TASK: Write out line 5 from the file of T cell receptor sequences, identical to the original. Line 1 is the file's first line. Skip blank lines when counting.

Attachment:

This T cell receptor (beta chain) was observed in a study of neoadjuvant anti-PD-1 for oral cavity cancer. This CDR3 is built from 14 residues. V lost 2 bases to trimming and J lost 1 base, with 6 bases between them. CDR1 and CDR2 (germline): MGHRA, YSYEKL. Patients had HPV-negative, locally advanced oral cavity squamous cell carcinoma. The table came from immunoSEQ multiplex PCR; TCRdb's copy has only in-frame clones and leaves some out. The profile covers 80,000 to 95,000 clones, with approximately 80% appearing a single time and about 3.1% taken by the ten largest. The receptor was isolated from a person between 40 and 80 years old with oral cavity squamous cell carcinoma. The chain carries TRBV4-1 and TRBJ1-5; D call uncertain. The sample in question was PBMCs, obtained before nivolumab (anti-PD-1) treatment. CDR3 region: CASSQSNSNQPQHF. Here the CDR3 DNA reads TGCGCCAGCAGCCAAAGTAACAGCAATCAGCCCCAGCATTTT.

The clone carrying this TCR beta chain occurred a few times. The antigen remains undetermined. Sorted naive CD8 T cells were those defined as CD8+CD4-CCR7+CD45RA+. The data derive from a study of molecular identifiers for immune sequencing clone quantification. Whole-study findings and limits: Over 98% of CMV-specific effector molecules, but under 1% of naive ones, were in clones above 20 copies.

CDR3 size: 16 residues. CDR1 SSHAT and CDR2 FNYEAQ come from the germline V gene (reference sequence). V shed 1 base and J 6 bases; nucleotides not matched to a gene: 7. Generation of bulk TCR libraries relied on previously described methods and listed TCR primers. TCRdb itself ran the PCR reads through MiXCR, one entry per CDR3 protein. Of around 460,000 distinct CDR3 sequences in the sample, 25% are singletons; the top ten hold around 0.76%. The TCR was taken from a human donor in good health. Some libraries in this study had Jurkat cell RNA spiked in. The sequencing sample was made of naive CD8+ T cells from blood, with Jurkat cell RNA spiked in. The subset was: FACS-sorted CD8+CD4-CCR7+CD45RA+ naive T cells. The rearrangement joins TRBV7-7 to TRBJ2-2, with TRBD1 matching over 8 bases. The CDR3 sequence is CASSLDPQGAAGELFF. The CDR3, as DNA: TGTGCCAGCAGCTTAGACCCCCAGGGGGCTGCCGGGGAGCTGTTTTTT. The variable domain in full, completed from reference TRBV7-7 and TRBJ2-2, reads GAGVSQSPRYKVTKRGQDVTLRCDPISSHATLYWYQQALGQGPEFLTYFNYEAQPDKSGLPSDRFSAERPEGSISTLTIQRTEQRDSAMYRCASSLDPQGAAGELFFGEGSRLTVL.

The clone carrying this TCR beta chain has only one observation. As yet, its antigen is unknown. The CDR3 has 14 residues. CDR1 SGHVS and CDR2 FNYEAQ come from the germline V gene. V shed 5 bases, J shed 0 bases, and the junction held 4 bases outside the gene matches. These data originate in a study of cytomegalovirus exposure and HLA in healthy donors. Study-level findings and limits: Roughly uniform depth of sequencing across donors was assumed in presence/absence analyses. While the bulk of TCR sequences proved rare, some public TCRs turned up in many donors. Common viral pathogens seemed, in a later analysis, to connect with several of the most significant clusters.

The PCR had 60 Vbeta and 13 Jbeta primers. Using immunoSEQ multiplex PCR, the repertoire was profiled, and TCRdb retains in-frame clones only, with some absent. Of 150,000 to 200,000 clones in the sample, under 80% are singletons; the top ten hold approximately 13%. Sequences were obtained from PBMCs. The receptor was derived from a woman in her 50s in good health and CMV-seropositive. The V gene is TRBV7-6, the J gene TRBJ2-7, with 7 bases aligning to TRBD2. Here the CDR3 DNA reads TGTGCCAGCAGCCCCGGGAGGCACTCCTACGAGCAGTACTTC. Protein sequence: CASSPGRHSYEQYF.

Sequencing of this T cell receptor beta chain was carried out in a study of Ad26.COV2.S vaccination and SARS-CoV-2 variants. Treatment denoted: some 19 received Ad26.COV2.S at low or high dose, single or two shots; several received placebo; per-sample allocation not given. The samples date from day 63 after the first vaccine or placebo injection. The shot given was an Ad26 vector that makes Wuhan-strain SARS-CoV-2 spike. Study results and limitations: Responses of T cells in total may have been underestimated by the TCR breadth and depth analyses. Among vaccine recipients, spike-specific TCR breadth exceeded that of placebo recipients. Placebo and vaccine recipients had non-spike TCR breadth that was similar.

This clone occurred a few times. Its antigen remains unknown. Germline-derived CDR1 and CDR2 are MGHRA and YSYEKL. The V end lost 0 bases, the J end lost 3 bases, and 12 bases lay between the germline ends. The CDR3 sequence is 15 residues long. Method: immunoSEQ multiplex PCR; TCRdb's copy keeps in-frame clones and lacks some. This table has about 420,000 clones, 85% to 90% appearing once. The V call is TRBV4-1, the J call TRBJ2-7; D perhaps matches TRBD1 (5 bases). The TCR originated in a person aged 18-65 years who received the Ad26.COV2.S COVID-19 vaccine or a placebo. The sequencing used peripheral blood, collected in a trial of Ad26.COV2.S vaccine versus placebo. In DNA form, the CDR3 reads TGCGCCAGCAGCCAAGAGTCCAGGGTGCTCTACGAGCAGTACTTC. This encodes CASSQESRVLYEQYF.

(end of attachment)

The PCR had 60 Vbeta and 13 Jbeta primers. Using immunoSEQ multiplex PCR, the repertoire was profiled, and TCRdb retains in-frame clones only, with some absent. Of 150,000 to 200,000 clones in the sample, under 80% are singletons; the top ten hold approximately 13%. Sequences were obtained from PBMCs. The receptor was derived from a woman in her 50s in good health and CMV-seropositive. The V gene is TRBV7-6, the J gene TRBJ2-7, with 7 bases aligning to TRBD2. Here the CDR3 DNA reads TGTGCCAGCAGCCCCGGGAGGCACTCCTACGAGCAGTACTTC. Protein sequence: CASSPGRHSYEQYF.